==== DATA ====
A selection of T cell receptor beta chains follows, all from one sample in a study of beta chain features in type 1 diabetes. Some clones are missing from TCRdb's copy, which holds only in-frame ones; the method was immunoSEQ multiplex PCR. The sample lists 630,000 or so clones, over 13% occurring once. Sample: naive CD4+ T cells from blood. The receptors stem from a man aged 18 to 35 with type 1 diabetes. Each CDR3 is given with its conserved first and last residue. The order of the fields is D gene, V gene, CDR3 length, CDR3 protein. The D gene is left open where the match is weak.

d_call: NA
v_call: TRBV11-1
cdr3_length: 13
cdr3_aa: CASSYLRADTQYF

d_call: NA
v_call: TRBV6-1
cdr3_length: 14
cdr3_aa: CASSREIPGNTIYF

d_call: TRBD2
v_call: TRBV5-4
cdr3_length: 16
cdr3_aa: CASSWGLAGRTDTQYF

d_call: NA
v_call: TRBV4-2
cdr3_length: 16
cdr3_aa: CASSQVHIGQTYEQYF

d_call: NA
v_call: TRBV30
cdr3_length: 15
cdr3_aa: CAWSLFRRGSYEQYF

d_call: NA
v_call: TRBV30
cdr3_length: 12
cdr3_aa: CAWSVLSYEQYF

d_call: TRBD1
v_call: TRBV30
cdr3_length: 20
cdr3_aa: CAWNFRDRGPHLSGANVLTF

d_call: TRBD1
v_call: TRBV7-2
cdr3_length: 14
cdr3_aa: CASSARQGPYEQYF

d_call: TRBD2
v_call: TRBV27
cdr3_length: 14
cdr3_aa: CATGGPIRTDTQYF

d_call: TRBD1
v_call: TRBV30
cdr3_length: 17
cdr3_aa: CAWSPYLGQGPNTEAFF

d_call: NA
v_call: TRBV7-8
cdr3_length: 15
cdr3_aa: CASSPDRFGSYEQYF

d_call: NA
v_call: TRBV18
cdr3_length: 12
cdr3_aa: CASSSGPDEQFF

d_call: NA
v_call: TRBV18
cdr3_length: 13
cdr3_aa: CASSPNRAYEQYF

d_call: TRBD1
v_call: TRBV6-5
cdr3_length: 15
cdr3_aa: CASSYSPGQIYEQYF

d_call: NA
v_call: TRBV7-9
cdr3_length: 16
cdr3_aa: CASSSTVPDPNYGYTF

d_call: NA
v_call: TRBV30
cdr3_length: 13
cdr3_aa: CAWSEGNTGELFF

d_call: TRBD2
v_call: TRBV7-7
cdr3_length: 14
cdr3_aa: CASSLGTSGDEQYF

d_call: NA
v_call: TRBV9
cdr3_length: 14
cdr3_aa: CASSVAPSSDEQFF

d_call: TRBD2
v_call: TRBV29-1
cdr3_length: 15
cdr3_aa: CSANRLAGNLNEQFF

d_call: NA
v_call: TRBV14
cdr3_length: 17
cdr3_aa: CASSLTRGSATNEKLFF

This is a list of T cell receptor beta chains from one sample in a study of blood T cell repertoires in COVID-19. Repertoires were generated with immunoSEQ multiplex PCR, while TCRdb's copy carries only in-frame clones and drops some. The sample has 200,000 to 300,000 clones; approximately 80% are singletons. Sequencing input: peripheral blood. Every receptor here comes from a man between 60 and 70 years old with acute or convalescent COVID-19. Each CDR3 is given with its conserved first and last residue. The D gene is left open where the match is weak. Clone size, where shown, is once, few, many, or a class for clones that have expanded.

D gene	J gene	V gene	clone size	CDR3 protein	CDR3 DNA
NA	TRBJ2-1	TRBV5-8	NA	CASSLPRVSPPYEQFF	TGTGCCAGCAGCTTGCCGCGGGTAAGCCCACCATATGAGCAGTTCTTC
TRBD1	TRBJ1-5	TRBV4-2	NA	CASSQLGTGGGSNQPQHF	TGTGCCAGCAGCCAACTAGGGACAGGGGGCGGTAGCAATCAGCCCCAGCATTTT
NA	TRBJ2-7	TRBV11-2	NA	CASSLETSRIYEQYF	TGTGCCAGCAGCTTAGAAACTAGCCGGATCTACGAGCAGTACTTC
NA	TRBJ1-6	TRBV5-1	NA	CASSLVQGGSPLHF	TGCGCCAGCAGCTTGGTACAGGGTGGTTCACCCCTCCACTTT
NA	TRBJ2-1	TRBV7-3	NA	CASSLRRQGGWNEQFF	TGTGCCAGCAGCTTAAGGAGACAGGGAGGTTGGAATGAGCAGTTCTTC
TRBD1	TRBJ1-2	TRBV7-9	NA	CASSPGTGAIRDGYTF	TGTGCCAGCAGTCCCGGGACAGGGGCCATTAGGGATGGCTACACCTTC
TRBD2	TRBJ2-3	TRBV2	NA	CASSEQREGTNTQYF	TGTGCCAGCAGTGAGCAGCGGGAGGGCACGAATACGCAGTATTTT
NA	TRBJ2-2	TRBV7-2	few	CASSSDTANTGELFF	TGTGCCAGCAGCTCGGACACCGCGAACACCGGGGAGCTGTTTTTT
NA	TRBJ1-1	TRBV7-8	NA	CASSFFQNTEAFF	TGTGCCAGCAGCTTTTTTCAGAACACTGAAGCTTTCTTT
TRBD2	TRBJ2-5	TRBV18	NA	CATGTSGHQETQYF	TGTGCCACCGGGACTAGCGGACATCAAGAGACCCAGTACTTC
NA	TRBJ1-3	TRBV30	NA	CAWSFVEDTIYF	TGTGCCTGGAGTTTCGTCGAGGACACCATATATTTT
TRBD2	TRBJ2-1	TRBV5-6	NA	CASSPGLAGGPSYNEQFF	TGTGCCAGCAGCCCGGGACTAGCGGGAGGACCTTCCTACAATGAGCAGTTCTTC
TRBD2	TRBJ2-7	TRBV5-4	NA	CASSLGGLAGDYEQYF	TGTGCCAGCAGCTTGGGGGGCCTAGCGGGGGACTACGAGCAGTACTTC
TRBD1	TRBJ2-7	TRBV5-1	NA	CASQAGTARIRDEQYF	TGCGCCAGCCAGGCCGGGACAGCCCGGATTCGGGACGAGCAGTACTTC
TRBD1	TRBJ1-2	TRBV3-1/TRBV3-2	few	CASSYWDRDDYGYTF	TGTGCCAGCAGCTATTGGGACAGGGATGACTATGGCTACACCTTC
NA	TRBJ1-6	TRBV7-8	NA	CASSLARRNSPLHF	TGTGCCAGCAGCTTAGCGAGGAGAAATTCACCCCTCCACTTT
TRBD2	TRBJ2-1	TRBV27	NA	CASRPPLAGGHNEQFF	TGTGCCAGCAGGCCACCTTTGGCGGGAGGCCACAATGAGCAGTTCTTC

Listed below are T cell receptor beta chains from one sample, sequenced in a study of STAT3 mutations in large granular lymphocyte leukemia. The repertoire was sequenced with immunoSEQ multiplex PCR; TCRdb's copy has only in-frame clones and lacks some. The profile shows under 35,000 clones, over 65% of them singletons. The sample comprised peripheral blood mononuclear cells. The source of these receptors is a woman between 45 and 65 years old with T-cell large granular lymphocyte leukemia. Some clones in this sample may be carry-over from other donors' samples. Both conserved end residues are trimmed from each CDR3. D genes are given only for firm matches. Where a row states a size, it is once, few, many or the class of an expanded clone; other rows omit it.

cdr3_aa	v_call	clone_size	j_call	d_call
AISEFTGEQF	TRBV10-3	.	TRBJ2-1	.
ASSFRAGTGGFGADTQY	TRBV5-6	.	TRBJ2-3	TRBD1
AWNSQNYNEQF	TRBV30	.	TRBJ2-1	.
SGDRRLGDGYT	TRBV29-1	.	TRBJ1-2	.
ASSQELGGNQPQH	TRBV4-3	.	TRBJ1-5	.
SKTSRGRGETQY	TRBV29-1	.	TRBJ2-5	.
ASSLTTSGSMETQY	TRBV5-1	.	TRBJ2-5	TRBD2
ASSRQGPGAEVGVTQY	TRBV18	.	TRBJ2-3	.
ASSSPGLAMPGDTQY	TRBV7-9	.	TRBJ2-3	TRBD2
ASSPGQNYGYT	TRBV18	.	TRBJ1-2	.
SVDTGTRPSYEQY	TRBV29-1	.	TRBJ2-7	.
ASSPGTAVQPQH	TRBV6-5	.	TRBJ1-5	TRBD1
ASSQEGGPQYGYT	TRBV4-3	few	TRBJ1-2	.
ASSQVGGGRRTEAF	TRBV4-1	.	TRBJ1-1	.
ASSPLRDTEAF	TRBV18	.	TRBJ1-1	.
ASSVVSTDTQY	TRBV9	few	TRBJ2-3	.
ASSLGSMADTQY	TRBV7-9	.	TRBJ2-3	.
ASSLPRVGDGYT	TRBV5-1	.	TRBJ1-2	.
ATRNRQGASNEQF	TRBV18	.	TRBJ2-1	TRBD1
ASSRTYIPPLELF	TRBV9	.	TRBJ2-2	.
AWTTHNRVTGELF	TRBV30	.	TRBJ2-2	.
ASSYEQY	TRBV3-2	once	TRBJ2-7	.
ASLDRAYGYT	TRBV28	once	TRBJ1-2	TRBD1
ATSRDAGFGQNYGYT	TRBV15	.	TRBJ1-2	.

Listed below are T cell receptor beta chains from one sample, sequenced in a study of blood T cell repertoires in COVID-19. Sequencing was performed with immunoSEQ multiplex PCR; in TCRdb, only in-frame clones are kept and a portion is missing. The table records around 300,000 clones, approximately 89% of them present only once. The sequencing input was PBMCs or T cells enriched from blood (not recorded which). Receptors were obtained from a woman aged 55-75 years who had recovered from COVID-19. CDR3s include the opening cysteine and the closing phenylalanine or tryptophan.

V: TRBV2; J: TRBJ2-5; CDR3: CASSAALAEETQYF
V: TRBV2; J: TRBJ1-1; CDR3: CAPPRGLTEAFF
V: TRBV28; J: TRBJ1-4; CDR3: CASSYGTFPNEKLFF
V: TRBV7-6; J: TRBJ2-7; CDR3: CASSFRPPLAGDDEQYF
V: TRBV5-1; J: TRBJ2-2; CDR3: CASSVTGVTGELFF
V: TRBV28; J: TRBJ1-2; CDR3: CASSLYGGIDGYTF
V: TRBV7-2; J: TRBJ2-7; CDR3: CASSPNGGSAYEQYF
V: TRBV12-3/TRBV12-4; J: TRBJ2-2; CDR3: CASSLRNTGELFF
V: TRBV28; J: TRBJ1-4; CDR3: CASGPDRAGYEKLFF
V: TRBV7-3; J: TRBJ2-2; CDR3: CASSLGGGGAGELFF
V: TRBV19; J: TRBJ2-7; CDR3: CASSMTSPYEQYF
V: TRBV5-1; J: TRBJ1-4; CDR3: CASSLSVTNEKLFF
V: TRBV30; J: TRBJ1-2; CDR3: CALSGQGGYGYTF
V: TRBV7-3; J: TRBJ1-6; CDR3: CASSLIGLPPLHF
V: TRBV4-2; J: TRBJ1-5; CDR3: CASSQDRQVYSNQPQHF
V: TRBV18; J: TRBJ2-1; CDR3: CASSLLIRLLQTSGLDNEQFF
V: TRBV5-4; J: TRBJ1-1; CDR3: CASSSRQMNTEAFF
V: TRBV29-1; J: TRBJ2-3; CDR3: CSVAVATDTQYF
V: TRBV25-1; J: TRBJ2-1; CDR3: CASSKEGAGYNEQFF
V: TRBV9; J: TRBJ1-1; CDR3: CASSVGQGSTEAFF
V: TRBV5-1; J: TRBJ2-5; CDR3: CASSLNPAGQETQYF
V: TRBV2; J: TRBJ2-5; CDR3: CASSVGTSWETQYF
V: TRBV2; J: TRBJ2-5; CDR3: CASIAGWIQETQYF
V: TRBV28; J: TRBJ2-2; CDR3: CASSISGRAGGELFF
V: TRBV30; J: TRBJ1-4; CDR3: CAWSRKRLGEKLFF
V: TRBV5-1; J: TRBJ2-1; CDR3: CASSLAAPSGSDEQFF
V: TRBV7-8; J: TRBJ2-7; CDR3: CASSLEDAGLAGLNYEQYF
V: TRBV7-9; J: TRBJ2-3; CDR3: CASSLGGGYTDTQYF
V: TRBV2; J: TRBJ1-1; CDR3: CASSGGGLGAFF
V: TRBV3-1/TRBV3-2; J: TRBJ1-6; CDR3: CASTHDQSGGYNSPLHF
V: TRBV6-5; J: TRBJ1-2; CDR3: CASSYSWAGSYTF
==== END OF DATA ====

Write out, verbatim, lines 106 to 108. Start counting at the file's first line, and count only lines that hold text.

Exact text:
SGDRRLGDGYT	TRBV29-1	.	TRBJ1-2	.
ASSQELGGNQPQH	TRBV4-3	.	TRBJ1-5	.
SKTSRGRGETQY	TRBV29-1	.	TRBJ2-5	.